'Teen Titans Go! to the Movies' Has Even More Meta-Humor Than 'Deadpool'

And it's more savage to DC than the Merc With a Mouth ever was to Marvel.

Warner Bros. 

Unlike Deadpool, Robin the Boy Wonder does not drop F-bomb after F-bomb in Teen Titans Go! to the Movies. The Cartoon Network TV series’ cinematic debut is naturally more family-friendly than the R-rated Deadpool movies, but the flick is packed with surprisingly brutal, smart, and hilarious meta-humor that rivals the Merc With a Mouth. Also, plenty of butt jokes for kids who don’t care about dunking on DC’s moviemaking strategy.

Deadpool and its sequel broke the Fourth Wall, but Teen Titans Go! to the Movies is explicitly about the movie screen audiences are staring at. The film is straight-up about making a superhero movie, as Robin is desperate for his team (which comprises Starfire, Beast Boy, Cyborg, and Raven) to get a blockbuster of their own because that’s the only way to be recognized as a real hero. Superman explains that he has several, Wonder Woman notes that it took way too long for her to get her own, and Green Lantern proclaims that he had a movie, “but we… we don’t talk about that.”

At times, Teen Titans Go! to the Movies is savage, ripping apart superhero movie tropes and over-proliferation in general before going for specific DC properties’ jugular. During a visit to the Warner Bros. studio, after giving the Animaniacs a shout-out, the Teen Titans watch Batman and Superman film a BvS sequel. The duo reconciles upon learning that their moms have the same name — a nod to Dawn of Justice’s dumbest twist — before fighting again when they learn their dads don’t share a name.

Movie posters along a red carpet suggest that DC is scrapping the bottom of the barrel (a Detective Chimp movie, really?), which is a goofy joke until you remember that Warner Bros.’ current strategy appears to be throwing spaghetti at a wall and hoping something sticks. When Marvel movies get a shout-out, it’s clear that Teen Titans Go! thinks its punching up, a refreshing bit of meta self-awareness DC could use more of.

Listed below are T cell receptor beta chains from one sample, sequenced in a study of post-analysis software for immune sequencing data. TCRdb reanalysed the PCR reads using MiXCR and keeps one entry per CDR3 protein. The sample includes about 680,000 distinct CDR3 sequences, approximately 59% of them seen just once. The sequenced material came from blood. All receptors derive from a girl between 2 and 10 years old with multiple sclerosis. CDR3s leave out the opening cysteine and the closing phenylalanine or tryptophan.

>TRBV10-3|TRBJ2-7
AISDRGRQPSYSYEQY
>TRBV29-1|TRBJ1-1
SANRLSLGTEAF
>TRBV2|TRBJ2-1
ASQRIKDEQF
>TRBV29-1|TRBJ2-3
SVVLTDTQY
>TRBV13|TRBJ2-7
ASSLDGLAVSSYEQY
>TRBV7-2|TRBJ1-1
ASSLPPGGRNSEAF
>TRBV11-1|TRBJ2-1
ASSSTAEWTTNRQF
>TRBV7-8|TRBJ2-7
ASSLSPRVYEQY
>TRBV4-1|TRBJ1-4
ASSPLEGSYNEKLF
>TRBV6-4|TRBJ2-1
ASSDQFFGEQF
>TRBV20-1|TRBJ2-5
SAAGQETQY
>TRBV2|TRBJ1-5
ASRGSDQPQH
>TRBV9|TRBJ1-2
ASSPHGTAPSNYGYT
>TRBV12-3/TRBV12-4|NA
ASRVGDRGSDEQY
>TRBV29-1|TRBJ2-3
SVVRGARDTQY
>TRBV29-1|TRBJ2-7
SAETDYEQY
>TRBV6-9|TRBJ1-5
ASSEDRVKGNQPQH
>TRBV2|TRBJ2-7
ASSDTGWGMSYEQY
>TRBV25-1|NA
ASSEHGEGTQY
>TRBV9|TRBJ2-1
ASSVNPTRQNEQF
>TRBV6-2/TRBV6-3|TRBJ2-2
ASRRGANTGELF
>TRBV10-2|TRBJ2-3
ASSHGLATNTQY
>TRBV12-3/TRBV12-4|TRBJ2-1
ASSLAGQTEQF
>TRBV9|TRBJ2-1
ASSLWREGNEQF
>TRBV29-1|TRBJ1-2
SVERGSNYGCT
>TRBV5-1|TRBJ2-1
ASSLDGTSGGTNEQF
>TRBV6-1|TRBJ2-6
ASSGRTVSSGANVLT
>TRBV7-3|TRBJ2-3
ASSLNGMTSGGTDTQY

At one point in the film, a character says he was caught up in “Gene Hackman’s real estate scheme,” a nod to the plot of 1978’s Superman. Will kids get the reference? Understanding the meta-narrative and history of all these various franchises has become a big part of the superhero experience, but there are also plenty of standalone goofs that the less-obsessive viewer can enjoy. At one point, the heroes commit a felony hit-and-run while driving down the highway, and one of the movie’s first jokes involves a lengthy fart, followed by a bit of debate about what, exactly, qualifies as a one.

It's just air escaping from his butt.

Warner Bros.

Adults who can’t laugh at a good fart joke need some more joy in their lives, but there are times when Teen Titans Go! to the Movies swings a little too dumb, even for kids. For the most part, it balances witty genre commentary with silly, immature bits, but there are maybe two or three too many butt-related jokes, a low point only because every other goof in the movie proves Teen Titans can do so much more.

Still, a couple butt jokes too many are nothing to get all worked up about, because there isn’t a look worse than complaining that a kids movie is, well, for kids. If anything, the more concerning that kids are expected to know the ins and outs of a giant corporation’s media offerings and keep track of various iterations of tons of distinct IPs going back decades in order to understand most of a movie’s best jokes. But we… we don’t talk about that.

It's us. It's all of us. 

Warner Bros. 

This isn’t some big brain-washing conspiracy, the type that the villainous Slade tries to pull in the film’s climax. It’s just showing people what it is they want. Superheroes run Hollywood, and Teen Titans Go! to the Movies has a blast playing with our obsessions, doing so in a way that appeals to kids who are too young to see Deadpool and older superhero fans who want to see DC’s equivalent alike.

Teen Titans Go! to the Movies opens on July 27.

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